The data behind the types of visits that prompt a series of banner ads is only one part of the data picture. Intent data — the series of clues left behind by a consumer that helps you understand their motivation — is the key to any marketer’s success. But it doesn’t work alone. You need demographic, transactional, social, CRM, and other data to provide the timely and effective marketing that’s necessary to see a complete picture of this consumer and then deliver individualized marketing — that isn’t intrusive or disruptive.

Of course, achieving this goal is much easier said than done. It’s one thing if you have a known customer; for example, a former customer who has signed into their account on your website. But your creation of a single customer view becomes much more difficult when you’re dealing with previously unidentified viewers. You have to find a way to identify your best consumers and the first place to look is on your company’s website. We talk about how to identify the known and unknown browsers in our eBook “Leveraging Digital Browsing Behavior to Deliver Agile, Individualized Next-Gen Marketing.”

What makes creating a single customer viewpoint harder is that consumer behavior is more fragmented than ever. The behaviors that are exhibited on your site are just a small fraction of what makes each individual consumer unique. Five different people might buy the same item from your site on the same day, but they might have completely different backgrounds and life situations. It’s up to you to fill in these gaps so that you can deliver a truly individualized experience. This means being able to identify consumers across all of their devices, their social media accounts and staying on top of where they’re at on the customer journey right now.

It’s only with this information that you can provide true individualization, which goes beyond merely knowing what people have previously purchased. To really appeal to the individual, you have to know what they want, when they want it and the mediums through which they like to receive their marketing messages. And that means collecting the right data to paint a complete picture of right now, and using your marketing to anticipate their future needs.

Individualization across All Marketing Channels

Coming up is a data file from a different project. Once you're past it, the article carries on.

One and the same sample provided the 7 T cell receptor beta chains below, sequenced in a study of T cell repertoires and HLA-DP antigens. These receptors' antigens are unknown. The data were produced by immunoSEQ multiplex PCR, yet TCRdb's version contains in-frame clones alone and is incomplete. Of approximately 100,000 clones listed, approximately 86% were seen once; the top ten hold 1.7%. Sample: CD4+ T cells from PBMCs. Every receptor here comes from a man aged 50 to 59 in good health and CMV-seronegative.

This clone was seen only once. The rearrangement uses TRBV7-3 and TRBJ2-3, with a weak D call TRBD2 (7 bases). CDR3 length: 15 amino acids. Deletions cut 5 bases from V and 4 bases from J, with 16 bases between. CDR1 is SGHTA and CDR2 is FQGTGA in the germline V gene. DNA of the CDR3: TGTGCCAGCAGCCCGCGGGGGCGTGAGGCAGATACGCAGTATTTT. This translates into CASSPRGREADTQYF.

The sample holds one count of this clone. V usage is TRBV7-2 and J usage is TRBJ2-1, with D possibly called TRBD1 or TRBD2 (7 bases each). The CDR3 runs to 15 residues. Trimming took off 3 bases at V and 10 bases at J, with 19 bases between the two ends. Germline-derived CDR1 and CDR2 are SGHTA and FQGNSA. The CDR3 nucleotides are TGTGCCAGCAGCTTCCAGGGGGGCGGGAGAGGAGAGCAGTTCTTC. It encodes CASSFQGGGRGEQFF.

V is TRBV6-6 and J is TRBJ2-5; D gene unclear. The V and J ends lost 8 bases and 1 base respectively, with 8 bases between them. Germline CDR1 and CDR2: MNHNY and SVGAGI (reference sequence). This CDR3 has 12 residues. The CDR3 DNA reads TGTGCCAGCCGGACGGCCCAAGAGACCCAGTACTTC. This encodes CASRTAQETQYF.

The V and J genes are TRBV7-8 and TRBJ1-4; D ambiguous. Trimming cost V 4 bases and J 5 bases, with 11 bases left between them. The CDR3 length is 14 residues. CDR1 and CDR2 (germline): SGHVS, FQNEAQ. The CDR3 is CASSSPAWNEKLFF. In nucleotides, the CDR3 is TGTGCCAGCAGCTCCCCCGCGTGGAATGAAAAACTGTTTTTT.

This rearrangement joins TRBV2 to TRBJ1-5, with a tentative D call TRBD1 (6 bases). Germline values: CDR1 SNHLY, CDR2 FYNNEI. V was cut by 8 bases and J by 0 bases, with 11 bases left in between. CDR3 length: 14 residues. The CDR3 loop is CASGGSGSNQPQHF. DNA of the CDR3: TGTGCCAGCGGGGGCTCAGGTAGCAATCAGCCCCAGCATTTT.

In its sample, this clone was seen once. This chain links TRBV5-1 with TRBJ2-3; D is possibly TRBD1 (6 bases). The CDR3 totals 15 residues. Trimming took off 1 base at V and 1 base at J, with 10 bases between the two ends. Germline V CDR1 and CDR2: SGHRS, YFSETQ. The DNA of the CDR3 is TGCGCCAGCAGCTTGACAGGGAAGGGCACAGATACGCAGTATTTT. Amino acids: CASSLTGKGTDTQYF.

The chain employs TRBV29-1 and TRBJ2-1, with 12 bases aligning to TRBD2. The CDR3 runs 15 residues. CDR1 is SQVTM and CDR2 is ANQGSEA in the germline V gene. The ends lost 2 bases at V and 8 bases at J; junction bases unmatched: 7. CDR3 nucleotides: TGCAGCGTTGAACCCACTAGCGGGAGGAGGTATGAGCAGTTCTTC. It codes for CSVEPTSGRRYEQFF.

The Internet is used for gathering information and shopping by millions of people, but it’s not the be-all and end-all for every consumer. Most efforts to personalize marketing only in the digital realm aren’t utilizing current technology and tactics to their fullest advantage.

The main benefit to developing single customer views at the individual level is that it allows you to create individualized marketing across a variety of platforms. Unlike the companies that limit their efforts at personalization to only banner ads and emails, you can now take advantage of many different ways to appeal to consumers. With the right data, you can fuel your company’s creativity to generate personalized solutions in an established medium like direct mail, as well as in new and exciting mediums, such as video.

It’s important to remember that not all of your individualized marketing has to be conducted on the Internet. Direct mail pieces can, and should, be individualized based on where a person is on their buyer’s journey. The high response rate and personal connection that direct mail provides can be highly beneficial as you execute your marketing strategies based on the intent data you’ve collected. Furthermore, since so many companies think digitally, you’re competing with fewer businesses for mailbox space and for the attention of your customers, giving you the true one-on-one interaction you’ve always desired. Best of all, there’s no ad blocker preventing your desired message from going through.

Today’s marketing climate makes it easier than ever to incorporate data-driven individualized marketing into all your marketing channels. A well-executed individualized marketing campaign based on the right, relevant data and activity across all platforms can provide better results than alternative means. You’ll be able to incorporate many different avenues for individualization, all of which will enhance the customer experience and breed long-term loyalty from your audience.
How to Deliver Individualized Next-Gen Marketing